• break the cupcake in half horizontally--so you have a cupcake top that is iced and a cupcake bottom that has no icing

 

  • place the cupcake bottom on top of the icing-- cut side down onto the icing

 

so you got:

 

cake

icing

cake

 

  • squish down

 

  • eat
  • icon_biggrin.gif

How wide does your mouth open? Lol! And that wouldn't work with mine, since 99% of my cupcakes are filled. 

scrumdiddlycakes Posted 11 Mar 2013 , 8:16pm
Quote:
Originally Posted by Annabakescakes 

How wide does your mouth open? Lol! And that wouldn't work with mine, since 99% of my cupcakes are filled. 


hehe, I had a groom-to-be at a tasting try to do that. Poor guy, he thought he was being really clever, apparently he'd found a youtube video that said that was how 'pros' eat their cupcakes...
Anyway, he ended up with filling all over his hands and face.

Annabakescakes Posted 11 Mar 2013 , 8:29pm
Quote:
Originally Posted by scrumdiddlycakes 


hehe, I had a groom-to-be at a tasting try to do that. Poor guy, he thought he was being really clever, apparently he'd found a youtube video that said that was how 'pros' eat their cupcakes...
Anyway, he ended up with filling all over his hands and face.

Haha! My mom is a priss and eats her cupcakes like that... I was dying when she tried it with one of my chocolate cream cheese cupcakes. It dribbled down her shirt! First time I ever saw her messy in my life, I loved it ;-) 

CWR41 Posted 11 Mar 2013 , 10:19pm
Quote:
Originally Posted by scrumdiddlycakes 

apparently he'd found a youtube video that said that was how 'pros' eat their cupcakes...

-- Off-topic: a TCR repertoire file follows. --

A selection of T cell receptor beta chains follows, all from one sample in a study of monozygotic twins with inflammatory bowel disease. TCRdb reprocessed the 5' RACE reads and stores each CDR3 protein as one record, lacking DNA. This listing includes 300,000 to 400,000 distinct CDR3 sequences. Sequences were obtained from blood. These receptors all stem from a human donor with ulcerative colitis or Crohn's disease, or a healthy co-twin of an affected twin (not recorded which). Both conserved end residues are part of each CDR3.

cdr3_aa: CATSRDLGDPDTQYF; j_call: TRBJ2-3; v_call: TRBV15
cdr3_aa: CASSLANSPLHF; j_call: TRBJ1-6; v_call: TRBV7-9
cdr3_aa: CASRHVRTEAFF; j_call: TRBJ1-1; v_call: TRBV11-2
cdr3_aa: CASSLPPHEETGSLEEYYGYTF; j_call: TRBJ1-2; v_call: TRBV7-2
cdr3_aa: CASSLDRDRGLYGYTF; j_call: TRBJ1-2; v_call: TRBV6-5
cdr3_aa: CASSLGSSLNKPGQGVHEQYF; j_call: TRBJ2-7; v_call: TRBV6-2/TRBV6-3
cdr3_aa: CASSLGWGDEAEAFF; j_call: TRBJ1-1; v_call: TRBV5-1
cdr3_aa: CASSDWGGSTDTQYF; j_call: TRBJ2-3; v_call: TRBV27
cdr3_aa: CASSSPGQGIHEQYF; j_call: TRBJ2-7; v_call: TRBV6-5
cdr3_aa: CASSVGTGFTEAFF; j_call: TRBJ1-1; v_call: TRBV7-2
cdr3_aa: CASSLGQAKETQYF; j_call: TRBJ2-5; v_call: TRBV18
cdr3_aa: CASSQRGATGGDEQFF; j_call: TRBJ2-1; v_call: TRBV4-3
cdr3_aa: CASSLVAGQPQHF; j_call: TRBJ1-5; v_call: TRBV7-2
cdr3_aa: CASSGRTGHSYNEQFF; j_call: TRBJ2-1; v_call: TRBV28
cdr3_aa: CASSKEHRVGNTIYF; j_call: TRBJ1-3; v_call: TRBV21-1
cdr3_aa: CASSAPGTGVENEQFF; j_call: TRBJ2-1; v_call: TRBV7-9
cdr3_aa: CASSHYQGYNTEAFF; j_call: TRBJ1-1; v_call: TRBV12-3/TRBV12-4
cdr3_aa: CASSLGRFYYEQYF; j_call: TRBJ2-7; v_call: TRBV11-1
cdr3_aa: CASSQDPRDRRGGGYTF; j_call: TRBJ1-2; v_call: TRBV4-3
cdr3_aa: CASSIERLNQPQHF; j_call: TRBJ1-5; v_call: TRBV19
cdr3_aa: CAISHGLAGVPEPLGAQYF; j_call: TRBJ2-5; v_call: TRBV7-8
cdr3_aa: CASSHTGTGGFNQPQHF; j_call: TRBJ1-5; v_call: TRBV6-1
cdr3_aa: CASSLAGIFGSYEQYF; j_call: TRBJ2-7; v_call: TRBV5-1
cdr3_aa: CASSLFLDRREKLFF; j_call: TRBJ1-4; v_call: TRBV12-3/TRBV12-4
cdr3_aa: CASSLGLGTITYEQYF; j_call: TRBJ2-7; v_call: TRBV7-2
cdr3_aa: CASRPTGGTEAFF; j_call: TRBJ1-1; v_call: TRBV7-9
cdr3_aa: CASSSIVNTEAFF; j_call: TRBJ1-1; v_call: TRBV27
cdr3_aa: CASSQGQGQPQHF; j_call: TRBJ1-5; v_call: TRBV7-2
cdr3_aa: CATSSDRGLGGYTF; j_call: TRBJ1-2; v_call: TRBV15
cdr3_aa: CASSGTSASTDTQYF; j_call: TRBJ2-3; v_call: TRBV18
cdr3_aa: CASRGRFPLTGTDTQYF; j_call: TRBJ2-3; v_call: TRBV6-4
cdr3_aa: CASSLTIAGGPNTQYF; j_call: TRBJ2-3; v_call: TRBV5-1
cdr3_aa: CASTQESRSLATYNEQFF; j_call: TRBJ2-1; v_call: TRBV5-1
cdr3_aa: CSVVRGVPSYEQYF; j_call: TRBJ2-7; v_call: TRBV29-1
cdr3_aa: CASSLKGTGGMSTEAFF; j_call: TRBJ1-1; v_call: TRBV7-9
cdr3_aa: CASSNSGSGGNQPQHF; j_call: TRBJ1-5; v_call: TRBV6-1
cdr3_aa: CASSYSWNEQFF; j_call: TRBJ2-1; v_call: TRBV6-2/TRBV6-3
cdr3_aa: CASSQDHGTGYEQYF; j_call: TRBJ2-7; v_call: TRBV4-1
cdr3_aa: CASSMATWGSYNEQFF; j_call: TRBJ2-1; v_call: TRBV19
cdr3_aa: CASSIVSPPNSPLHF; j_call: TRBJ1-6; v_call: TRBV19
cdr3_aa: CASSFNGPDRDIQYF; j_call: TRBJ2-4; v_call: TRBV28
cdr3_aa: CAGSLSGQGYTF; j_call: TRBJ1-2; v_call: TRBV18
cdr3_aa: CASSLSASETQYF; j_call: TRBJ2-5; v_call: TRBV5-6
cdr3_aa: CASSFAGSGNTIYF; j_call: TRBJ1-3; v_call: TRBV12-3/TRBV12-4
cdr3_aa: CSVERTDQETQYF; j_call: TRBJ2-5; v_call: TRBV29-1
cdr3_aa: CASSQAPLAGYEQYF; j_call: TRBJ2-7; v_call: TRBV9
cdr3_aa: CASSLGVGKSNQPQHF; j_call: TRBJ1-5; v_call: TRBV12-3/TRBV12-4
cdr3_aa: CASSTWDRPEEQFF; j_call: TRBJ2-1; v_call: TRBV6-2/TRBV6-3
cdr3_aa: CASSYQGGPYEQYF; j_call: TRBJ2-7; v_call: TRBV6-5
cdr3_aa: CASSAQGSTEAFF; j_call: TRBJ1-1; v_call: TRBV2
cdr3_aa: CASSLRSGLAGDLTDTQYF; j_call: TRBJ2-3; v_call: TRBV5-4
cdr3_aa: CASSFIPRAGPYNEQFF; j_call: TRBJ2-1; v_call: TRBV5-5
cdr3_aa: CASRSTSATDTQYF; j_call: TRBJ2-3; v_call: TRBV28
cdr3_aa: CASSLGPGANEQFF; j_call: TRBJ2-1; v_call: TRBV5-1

Buddy's sister, Mary, demonstrated that on the show.  (It's the only brilliant thing I've ever learned from watching it... too bad it wasn't something from the pro Boss decorator!)

Sparklekat6 Posted 11 Mar 2013 , 10:40pm

http://www.youtube.com/watch?v=wjM9tR42Szo

 

I tried to find the Buddy video but found this instead!

Letty38 Posted 4 Apr 2013 , 3:53am

AI leave a little edge for easier packing as mentioned above... Here's an example of mine. [IMG]http://cakecentral.com/content/type/61/id/2969351/width/200/height/400[/IMG]

Bluehue Posted 4 Apr 2013 , 6:08am
Quote:
Originally Posted by Annabakescakes 

I don't get it... The pile of icing is taller than the cake, how is that not too much?    lollllllllllll

 

And how would you eat it?  

One would inhale it through ones nose lollllllllllllllllllllllllllllllllllllllllll,

If I were handed one of the first ones, I would knock all but the first row of icing into the can, then use my spoon to squish it across the top of the cupcake. Then eat it. 

Indeed - the only way to eat it .............without inhaling it.

 

Bluehue

tracyaem Posted 4 Apr 2013 , 12:17pm

I think it depends on the cupcake, for a traditional vanilla or chocolate, I like a decent size swirl of icing, almost to the edge (need to leave a bit of room so your fingers don't get all sticky, the box doesn't become a mess, etc.). I also think the spreading with a knife look makes it less professional. I pipe all of my cupcakes that are buttercream. For ganache, I dip them so they come out smooth.

 

For certain flavors though, a large amount of icing just doesn't work. I've attached an example - this was a pumpkin pecan cupcake with a very rich maple cream cheese frosting. Any more frosting and it would have been way too heavy. A little dollop was the perfect amount.

 

 

 

large_image_cake_pumpkin.png

kimmisue2009 Posted 4 Apr 2013 , 12:43pm

I once heard that pizza was like s*x - there is no bad, just some is better than others.  I think this is also true for cuppies.  Never met one I didnt like. :)